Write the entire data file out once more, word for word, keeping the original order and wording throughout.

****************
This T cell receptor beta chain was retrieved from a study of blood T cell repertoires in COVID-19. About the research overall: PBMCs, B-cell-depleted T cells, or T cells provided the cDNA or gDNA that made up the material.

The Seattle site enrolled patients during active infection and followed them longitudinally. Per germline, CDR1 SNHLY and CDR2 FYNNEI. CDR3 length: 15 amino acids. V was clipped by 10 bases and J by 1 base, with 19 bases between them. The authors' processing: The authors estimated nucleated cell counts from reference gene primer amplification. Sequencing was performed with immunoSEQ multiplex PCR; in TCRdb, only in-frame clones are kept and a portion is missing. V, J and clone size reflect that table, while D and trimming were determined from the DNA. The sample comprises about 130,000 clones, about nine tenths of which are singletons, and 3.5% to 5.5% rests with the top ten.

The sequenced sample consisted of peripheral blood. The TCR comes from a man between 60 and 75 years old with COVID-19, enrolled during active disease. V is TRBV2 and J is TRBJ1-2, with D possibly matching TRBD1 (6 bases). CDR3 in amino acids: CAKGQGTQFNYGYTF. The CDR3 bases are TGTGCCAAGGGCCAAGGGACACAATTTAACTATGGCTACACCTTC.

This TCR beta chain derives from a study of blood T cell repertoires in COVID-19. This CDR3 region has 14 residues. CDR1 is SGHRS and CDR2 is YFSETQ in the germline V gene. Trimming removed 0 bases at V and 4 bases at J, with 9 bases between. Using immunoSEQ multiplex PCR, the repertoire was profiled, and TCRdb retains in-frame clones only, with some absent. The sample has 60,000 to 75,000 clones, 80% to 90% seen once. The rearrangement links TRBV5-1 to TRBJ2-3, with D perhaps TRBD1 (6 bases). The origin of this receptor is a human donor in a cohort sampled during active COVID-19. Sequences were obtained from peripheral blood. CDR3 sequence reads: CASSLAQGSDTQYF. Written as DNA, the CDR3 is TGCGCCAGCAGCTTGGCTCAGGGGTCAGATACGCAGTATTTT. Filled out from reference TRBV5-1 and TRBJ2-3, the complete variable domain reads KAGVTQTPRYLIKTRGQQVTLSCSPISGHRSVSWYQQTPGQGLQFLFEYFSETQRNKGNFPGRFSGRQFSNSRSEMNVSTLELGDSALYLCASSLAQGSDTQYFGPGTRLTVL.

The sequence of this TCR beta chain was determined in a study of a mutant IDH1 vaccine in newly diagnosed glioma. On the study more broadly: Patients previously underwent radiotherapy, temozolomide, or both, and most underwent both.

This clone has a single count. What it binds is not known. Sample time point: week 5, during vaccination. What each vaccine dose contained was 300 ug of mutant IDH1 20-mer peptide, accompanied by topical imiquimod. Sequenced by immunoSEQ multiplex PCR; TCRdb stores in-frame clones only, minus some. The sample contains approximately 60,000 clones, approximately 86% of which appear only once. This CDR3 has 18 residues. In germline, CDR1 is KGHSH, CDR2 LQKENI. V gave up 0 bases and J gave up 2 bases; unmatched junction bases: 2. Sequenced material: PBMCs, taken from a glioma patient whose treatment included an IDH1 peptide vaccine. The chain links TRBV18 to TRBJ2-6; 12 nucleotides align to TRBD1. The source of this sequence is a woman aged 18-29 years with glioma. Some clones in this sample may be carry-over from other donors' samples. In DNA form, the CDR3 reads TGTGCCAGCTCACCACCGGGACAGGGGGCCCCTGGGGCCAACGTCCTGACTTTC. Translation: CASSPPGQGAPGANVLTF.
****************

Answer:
This T cell receptor beta chain was retrieved from a study of blood T cell repertoires in COVID-19. About the research overall: PBMCs, B-cell-depleted T cells, or T cells provided the cDNA or gDNA that made up the material.

The Seattle site enrolled patients during active infection and followed them longitudinally. Per germline, CDR1 SNHLY and CDR2 FYNNEI. CDR3 length: 15 amino acids. V was clipped by 10 bases and J by 1 base, with 19 bases between them. The authors' processing: The authors estimated nucleated cell counts from reference gene primer amplification. Sequencing was performed with immunoSEQ multiplex PCR; in TCRdb, only in-frame clones are kept and a portion is missing. V, J and clone size reflect that table, while D and trimming were determined from the DNA. The sample comprises about 130,000 clones, about nine tenths of which are singletons, and 3.5% to 5.5% rests with the top ten.

The sequenced sample consisted of peripheral blood. The TCR comes from a man between 60 and 75 years old with COVID-19, enrolled during active disease. V is TRBV2 and J is TRBJ1-2, with D possibly matching TRBD1 (6 bases). CDR3 in amino acids: CAKGQGTQFNYGYTF. The CDR3 bases are TGTGCCAAGGGCCAAGGGACACAATTTAACTATGGCTACACCTTC.

This TCR beta chain derives from a study of blood T cell repertoires in COVID-19. This CDR3 region has 14 residues. CDR1 is SGHRS and CDR2 is YFSETQ in the germline V gene. Trimming removed 0 bases at V and 4 bases at J, with 9 bases between. Using immunoSEQ multiplex PCR, the repertoire was profiled, and TCRdb retains in-frame clones only, with some absent. The sample has 60,000 to 75,000 clones, 80% to 90% seen once. The rearrangement links TRBV5-1 to TRBJ2-3, with D perhaps TRBD1 (6 bases). The origin of this receptor is a human donor in a cohort sampled during active COVID-19. Sequences were obtained from peripheral blood. CDR3 sequence reads: CASSLAQGSDTQYF. Written as DNA, the CDR3 is TGCGCCAGCAGCTTGGCTCAGGGGTCAGATACGCAGTATTTT. Filled out from reference TRBV5-1 and TRBJ2-3, the complete variable domain reads KAGVTQTPRYLIKTRGQQVTLSCSPISGHRSVSWYQQTPGQGLQFLFEYFSETQRNKGNFPGRFSGRQFSNSRSEMNVSTLELGDSALYLCASSLAQGSDTQYFGPGTRLTVL.

The sequence of this TCR beta chain was determined in a study of a mutant IDH1 vaccine in newly diagnosed glioma. On the study more broadly: Patients previously underwent radiotherapy, temozolomide, or both, and most underwent both.

This clone has a single count. What it binds is not known. Sample time point: week 5, during vaccination. What each vaccine dose contained was 300 ug of mutant IDH1 20-mer peptide, accompanied by topical imiquimod. Sequenced by immunoSEQ multiplex PCR; TCRdb stores in-frame clones only, minus some. The sample contains approximately 60,000 clones, approximately 86% of which appear only once. This CDR3 has 18 residues. In germline, CDR1 is KGHSH, CDR2 LQKENI. V gave up 0 bases and J gave up 2 bases; unmatched junction bases: 2. Sequenced material: PBMCs, taken from a glioma patient whose treatment included an IDH1 peptide vaccine. The chain links TRBV18 to TRBJ2-6; 12 nucleotides align to TRBD1. The source of this sequence is a woman aged 18-29 years with glioma. Some clones in this sample may be carry-over from other donors' samples. In DNA form, the CDR3 reads TGTGCCAGCTCACCACCGGGACAGGGGGCCCCTGGGGCCAACGTCCTGACTTTC. Translation: CASSPPGQGAPGANVLTF.